Since you cannot change the inlet manifold or the carbs (though rejetting is permitted), getting increased gasflow is potentially going to be restricted by these items.  It is permitted to change the camshaft profiles, and this, together with a bit of head polishing (the cars, not yours) and matching the inlet and exhaust manifolds to the head is probably worthwhile once the driver is confident he can make use of the extra power as it can give a few bhp extra particularly in conjunction with a replacement performance exhaust manifold.

You can remove the air filter system although the best idea seems to be to remove the pipe off the front part and make a big inlet pipe to take cold air in from outside.  Changing the carburettor trumpets is also permitted and may improve things a little.  Naturally, removing the filter itself makes it sound fast, a very throaty roar being the result!

The rest of the exhaust system is relatively free, although there is a 105db noise limit at most race circuits and beware that at many track days the noise limit is lower.  If your car is above these, they won’t let you run at all (and your ears will be ringing by the time you get to the track).

Weight
You can also remove some weight from the car, although this is limited by the fact that the HSCC want the cars to look like road cars and therefore wholesale removal of items is not allowed.   Nevertheless, you may remove the passenger seat and seat belt, and you can also change the glass for Perspex except for the windscreen.  However, beware that one unfortunate soul changed the door windows for Perspex only to find that they sucked away from the seals at speed and let water in when it rained.  Carpets, on the whole, should remain except for the drivers side front carpet.  Any trim that would have to be damaged for fitment of safety gear can be removed.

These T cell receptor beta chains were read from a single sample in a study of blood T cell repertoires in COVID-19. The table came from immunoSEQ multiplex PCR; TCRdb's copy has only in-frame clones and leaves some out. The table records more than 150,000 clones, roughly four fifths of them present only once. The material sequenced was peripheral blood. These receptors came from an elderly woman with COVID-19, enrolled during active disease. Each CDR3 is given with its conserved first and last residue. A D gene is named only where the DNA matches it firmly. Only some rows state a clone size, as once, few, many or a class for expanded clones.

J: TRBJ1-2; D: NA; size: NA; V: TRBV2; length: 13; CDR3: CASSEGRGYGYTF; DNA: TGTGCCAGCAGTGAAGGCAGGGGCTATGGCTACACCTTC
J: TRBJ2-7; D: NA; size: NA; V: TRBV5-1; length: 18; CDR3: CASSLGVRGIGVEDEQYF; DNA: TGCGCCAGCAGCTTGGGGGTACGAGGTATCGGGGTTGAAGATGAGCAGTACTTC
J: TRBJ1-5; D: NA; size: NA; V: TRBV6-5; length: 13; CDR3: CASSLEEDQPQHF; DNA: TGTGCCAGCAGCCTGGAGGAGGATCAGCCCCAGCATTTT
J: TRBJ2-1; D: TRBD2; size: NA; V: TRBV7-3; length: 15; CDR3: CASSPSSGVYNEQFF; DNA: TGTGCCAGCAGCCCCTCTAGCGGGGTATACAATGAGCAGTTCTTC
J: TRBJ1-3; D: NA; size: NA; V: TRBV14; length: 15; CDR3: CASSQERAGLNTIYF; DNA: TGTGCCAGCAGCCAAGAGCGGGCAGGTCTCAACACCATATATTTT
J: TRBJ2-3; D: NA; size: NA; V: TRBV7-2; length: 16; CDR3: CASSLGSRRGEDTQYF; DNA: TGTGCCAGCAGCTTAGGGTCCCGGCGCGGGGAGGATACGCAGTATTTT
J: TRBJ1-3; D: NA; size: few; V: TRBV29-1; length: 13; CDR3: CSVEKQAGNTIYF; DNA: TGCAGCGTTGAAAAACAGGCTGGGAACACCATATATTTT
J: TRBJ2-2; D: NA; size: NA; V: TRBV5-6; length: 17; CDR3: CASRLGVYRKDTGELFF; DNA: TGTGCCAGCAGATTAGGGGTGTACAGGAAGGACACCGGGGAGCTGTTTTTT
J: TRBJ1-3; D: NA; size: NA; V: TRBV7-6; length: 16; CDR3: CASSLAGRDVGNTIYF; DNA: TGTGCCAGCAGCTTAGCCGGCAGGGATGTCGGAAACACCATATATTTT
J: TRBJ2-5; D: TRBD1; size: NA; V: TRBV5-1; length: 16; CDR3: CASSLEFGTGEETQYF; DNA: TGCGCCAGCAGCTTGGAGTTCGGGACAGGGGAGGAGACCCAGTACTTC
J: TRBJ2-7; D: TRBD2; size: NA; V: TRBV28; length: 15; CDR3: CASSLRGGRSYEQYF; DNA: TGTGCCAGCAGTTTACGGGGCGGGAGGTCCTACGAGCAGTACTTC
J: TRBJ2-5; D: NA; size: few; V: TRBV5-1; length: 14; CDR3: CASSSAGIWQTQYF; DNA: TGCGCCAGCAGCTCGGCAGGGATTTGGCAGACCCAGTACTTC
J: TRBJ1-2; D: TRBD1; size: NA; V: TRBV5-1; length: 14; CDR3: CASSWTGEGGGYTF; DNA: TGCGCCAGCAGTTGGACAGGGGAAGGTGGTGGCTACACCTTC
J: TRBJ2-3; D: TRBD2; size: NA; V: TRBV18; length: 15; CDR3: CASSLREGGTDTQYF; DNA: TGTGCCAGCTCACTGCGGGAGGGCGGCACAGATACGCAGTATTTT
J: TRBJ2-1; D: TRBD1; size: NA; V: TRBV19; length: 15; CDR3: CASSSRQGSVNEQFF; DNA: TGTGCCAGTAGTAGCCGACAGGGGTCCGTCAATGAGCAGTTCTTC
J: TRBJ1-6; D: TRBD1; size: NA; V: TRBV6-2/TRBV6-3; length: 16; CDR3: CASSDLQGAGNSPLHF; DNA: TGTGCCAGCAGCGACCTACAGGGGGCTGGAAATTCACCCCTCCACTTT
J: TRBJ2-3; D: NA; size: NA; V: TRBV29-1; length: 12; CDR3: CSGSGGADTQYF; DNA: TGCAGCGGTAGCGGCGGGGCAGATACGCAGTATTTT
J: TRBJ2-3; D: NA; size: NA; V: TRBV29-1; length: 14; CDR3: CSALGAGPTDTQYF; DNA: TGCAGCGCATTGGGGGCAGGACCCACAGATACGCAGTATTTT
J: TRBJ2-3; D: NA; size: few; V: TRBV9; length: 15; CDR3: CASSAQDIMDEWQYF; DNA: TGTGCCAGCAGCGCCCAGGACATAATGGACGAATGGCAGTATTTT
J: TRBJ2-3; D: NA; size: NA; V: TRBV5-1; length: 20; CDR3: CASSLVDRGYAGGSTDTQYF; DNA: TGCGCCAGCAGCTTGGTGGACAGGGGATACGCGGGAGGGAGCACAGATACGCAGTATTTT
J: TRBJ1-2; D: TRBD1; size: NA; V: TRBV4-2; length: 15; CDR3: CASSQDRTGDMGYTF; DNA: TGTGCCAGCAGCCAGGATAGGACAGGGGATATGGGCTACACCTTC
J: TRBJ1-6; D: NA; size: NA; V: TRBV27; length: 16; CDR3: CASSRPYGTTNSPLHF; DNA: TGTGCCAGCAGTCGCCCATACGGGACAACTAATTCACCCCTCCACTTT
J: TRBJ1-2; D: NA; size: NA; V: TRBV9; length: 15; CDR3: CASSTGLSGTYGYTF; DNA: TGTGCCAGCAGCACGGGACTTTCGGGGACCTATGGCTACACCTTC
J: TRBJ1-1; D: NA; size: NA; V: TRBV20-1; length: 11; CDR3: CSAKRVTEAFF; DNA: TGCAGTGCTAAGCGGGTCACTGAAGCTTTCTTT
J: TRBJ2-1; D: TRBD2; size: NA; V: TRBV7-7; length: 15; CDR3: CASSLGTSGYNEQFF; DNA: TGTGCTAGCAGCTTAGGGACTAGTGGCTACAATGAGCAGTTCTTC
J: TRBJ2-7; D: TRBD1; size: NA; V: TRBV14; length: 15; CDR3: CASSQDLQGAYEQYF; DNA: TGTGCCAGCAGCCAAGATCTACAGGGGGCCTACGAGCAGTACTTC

It is surprising how much weight can be saved from a car just by removing lots of little things, although mine is still way over the minimum weight.  This is also obviously a cheaper way of enhancing performance than any other method.  Caution needs to be exercised not to over-lighten the car as there are minimum weights specified for each car, 916 kg in the case of the Fulvia, although the safety gear adds somewhat to the weight of the car.  Ballast is not permitted.

Finally…
Although this is probably one of the most cost-effective ways of going racing, and offers a lot of fun for your money please be in no doubt that racing is expensive, so be sure you have planned a budget for your fun!  This budget relates to time as well as money, as there are seemingly endless things you can do to your car.

I’d also like to record my heartfelt thanks to the numerous people and companies who have helped me greatly with parts, advice and practical assistance.  They are too numerous to mention, but without their help my car would still probably be in pieces.
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ian
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« Reply #1 on: 03 June, 2010, 10:47:52 PM »

Nice one Jai. Interesting read.